Iceland has become the leading global producer of geothermal energy per capita. Geologically one of the youngest countries in the world, it has only emerged out of the ocean in the last 20 million years. Iceland sits on top of the Mid-Atlantic Ridge, a 10,000-mile long divergent fault line-crack along the ocean floor caused by the slow separation of the North American and Eurasian tectonic plates, two of the largest within the northern hemisphere. This unique geological condition occurs only in Iceland and is responsible for the abundance of geothermal resources the country has. By moving away from each other at a rate of 2 cm per year, pressure releases and exposes lava to the sea between them. The lava bubbles to the surface and cools, forming new land. It is the only place in the world where fire creates new land while ice simultaneously shapes the landscape. These geological conditions provide the circumstances in which a society may begin to sustain itself by integrating their operations of agriculture, aquaculture, industry, and recreation with the heat and electricity generated by the geothermal resource. This Penny White Research Project observes Iceland as a case study for understanding the cultural, social, and economic importance, significance, and implications of the active renewable energy source.
The photo essay displayed here catalogs the lifecycle and use of geothermal energy in Iceland. It moves sequentially in the process: resource, exploration/extraction, processing, delivery, industrial and recreational uses, emergent ecologies, and end of use/questions of afterlife. The goal of the project is to document what the current uses are, and uncover what waste byproducts are produced to foster emergent economies and ecologies.
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In June 2012, UNESCO listed a new World Heritage Site – The Cultural Landscape of Bali Province: the Subak System as a Manifestation of the Tri Hita Karana Philosophy. Since then, I have been working closely with Julia Watson on mapping and developing landscape planning strategies for the sustainable development of the newly designated sites. Using GIS, I generated a series of scaled maps showing the different sites, as well as enlarged areas of these sites. To plan for tourism development, we propose to establish various interpretive walks, and to upgrade designated sites as pilot projects for sustainable development. The original maps were published in two publications for the Indonesian government. In May 2013, we developed more detailed maps, which offer a closer look at the sites. These maps were designed for use in a traveling exhibition for design charettes across Bali in Summer 2013.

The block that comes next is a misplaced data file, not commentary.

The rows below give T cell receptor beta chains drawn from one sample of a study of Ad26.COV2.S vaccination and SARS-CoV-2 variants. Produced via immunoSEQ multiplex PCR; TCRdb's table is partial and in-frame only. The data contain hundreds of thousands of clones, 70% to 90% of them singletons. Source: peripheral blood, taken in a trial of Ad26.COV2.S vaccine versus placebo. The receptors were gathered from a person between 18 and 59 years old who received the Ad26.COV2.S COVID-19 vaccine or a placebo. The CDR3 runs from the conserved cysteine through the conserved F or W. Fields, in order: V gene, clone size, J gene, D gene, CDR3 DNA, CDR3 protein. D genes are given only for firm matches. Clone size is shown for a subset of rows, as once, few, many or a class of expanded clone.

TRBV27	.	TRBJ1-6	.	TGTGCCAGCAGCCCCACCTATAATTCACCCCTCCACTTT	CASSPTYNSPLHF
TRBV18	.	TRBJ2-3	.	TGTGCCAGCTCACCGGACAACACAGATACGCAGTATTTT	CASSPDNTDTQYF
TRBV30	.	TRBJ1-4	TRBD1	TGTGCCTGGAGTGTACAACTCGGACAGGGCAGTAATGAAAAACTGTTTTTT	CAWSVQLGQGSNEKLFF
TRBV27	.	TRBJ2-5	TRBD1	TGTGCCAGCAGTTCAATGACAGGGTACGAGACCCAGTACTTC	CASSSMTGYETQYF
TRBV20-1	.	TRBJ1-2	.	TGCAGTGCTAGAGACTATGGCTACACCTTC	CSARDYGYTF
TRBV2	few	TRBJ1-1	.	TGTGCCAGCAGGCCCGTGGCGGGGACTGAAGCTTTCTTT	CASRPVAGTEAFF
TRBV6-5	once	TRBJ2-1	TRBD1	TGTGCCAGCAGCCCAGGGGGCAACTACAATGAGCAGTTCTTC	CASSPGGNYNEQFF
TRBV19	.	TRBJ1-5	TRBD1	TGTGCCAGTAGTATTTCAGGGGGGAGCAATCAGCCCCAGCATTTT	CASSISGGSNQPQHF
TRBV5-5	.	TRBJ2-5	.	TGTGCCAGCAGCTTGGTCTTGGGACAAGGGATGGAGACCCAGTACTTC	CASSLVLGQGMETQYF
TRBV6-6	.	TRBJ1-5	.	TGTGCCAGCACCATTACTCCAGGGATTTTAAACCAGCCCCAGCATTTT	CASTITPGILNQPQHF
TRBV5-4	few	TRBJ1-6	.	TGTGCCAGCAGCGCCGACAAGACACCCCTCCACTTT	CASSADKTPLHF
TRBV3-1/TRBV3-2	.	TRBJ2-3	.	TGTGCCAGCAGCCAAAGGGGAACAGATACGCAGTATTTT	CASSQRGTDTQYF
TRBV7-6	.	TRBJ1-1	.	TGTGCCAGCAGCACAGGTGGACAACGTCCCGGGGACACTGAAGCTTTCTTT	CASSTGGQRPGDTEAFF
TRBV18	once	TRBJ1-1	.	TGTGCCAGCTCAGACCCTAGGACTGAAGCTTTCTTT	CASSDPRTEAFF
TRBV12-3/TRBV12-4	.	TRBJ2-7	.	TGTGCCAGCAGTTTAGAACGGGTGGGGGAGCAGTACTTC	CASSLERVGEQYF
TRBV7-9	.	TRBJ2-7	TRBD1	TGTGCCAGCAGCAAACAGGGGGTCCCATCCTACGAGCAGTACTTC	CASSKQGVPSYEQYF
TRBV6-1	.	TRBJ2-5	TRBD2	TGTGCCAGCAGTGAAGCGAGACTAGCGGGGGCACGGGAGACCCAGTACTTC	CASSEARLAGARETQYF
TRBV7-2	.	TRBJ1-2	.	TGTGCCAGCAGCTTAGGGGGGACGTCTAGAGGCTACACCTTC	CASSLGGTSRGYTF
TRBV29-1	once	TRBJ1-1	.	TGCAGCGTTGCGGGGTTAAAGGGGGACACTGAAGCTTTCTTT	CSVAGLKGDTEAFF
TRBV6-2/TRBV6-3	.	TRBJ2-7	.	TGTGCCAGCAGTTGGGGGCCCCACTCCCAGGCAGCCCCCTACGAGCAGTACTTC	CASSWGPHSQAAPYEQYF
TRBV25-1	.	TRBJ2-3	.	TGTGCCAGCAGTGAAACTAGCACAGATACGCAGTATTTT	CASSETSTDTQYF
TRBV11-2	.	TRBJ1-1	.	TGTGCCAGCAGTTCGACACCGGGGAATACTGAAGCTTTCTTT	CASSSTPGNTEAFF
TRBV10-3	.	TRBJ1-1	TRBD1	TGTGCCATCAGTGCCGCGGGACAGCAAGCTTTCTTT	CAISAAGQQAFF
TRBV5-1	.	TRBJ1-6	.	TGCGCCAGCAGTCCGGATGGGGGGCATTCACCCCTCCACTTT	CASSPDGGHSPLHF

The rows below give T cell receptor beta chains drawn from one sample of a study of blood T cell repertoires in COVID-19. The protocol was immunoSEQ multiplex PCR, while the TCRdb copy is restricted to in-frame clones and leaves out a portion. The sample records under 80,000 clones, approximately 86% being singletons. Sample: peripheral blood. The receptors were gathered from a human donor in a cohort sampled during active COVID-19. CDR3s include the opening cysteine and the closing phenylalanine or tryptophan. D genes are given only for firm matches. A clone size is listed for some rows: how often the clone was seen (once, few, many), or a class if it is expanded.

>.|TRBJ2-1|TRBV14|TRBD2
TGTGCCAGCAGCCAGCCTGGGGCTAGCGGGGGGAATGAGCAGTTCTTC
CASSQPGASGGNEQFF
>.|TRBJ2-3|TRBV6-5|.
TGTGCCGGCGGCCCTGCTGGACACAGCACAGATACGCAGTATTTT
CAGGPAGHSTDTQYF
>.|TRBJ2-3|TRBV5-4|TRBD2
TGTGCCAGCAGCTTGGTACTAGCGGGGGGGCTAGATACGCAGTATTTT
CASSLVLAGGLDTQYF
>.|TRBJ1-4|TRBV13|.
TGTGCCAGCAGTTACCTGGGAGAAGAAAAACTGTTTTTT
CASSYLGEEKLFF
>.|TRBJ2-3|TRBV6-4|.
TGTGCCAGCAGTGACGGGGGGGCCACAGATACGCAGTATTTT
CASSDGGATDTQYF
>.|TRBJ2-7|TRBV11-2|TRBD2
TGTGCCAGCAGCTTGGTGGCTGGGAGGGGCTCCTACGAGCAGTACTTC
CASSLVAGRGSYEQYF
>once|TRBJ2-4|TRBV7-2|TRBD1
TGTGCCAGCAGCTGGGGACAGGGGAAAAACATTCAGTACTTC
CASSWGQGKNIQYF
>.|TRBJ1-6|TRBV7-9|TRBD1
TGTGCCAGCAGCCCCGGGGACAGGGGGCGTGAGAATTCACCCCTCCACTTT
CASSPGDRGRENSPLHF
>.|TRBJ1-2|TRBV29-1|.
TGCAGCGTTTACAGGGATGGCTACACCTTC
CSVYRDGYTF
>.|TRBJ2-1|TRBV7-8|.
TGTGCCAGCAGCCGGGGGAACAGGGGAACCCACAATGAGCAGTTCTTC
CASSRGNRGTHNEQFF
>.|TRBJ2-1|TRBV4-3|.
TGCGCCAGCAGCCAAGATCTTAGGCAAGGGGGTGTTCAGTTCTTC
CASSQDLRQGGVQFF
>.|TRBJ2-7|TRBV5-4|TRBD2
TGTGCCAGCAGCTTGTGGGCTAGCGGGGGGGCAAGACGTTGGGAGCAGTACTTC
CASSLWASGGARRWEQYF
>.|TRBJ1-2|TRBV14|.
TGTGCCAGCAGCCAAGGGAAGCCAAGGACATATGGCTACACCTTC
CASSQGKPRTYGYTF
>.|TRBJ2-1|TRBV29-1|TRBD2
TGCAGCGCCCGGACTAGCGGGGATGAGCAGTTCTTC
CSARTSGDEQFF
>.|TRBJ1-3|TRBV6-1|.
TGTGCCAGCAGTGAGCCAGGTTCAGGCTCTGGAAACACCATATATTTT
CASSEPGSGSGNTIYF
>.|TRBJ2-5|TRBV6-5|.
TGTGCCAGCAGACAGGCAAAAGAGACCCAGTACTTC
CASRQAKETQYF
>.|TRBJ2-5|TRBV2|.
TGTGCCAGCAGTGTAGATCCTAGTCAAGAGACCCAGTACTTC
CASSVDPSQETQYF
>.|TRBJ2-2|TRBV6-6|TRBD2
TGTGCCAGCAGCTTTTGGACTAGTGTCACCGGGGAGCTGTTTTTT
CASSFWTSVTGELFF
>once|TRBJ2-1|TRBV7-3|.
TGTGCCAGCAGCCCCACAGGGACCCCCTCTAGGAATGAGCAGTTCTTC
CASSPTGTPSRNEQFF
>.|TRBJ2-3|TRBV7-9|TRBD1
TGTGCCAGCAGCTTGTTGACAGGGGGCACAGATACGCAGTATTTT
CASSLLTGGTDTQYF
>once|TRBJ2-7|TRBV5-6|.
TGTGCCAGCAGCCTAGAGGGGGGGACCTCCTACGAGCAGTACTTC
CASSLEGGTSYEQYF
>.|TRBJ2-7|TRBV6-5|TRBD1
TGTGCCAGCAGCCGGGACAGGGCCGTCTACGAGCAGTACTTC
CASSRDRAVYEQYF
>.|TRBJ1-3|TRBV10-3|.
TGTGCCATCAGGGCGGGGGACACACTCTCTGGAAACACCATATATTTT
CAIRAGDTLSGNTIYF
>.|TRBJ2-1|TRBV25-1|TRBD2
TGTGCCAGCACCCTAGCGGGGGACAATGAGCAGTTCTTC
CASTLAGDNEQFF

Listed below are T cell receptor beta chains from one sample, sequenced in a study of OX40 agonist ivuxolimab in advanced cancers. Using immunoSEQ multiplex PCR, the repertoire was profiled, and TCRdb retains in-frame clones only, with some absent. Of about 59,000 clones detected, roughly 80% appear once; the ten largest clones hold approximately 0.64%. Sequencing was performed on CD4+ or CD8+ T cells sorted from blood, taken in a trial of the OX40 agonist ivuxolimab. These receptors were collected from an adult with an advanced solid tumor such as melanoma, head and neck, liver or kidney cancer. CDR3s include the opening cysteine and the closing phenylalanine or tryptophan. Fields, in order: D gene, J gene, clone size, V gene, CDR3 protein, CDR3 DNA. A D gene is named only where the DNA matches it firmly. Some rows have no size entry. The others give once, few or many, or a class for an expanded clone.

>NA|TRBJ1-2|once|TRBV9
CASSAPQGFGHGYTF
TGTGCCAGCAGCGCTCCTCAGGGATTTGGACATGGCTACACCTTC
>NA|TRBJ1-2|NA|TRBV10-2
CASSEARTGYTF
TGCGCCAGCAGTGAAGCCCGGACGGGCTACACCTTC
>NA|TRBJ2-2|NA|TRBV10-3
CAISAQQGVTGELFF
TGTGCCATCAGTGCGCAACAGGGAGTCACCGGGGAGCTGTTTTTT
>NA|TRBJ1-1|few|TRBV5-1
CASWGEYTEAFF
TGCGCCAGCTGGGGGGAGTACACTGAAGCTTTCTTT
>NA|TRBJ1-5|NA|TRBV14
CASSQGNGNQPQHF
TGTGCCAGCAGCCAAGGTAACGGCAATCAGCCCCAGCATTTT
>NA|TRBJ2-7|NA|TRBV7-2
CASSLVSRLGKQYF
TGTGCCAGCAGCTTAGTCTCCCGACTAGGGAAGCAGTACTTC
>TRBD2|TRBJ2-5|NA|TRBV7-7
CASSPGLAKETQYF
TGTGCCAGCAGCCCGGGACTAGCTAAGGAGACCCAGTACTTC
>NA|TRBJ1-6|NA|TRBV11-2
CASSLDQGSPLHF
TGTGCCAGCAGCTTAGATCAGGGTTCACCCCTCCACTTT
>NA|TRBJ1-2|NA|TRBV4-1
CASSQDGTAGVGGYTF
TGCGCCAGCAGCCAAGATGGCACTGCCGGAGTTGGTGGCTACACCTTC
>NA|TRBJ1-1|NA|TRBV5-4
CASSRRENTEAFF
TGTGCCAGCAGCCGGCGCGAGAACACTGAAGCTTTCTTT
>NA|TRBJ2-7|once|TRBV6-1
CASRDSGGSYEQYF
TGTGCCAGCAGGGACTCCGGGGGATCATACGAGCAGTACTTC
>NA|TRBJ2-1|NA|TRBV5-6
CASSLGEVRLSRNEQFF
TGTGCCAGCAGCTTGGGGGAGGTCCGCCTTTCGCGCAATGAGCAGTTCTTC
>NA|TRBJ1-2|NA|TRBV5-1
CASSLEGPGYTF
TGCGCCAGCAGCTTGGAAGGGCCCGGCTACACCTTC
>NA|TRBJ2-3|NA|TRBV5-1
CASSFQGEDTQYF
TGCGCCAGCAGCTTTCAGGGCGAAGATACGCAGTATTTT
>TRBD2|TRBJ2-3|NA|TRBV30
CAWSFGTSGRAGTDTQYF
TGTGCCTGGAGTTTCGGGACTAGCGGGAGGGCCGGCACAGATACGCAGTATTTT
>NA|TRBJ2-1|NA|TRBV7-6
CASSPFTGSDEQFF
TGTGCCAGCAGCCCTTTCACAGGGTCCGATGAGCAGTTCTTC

In early 2012, I started working for Julia Watson in her firm Studio REDE. I conducted preliminary research into a number of indigenous cultures to further study and analyze in detail various infrastructures, cultural areas, and adaptive management strategies. They were diagrammed, modeled, and mapped.
I also worked with Julia to create a classification system to describe the different cultures. The challenge is generating terms broad enough to encompass a diverse range of cultures, but still specific enough to address the complexities of each individual society. The goal of this work is to create a body of knowledge of indigenous techniques and strategies which could be used as a tool for contemporary landscape architects.
While studying landscape architecture, I took a class with Jane Hutton called “Material Ecologies.” Each student selected a landscape material within a certain site to trace. The materials were then analyzed and their lifecycles were catalogued, with a general overview of where they were sourced and the processes they underwent to become a material in the landscape. That summer, Jane received a PITF grant to synthesize the coursework. Over the following year, I worked with her to develop a more in-depth analysis of the materials selected in the course.
I developed a codification system to diagram the 16 materials’ lifecycles and used GIS and data from manufacturers to generate a global map. The map illustrates the points of origins of raw materials and admixtures, as well as points of manufacture, which were involved in the production of the 16 materials on their way to the study site in Cambridge, MA. The diagrams illustrate to-scale linear distances traveled by materials to arrive at the study site. The map describes and visualizes the implications of landscape material choices and decisions, and illustrates how materials used locally have global impacts, depending on their points of origin, methods of extraction and production, as well as methods of disposal.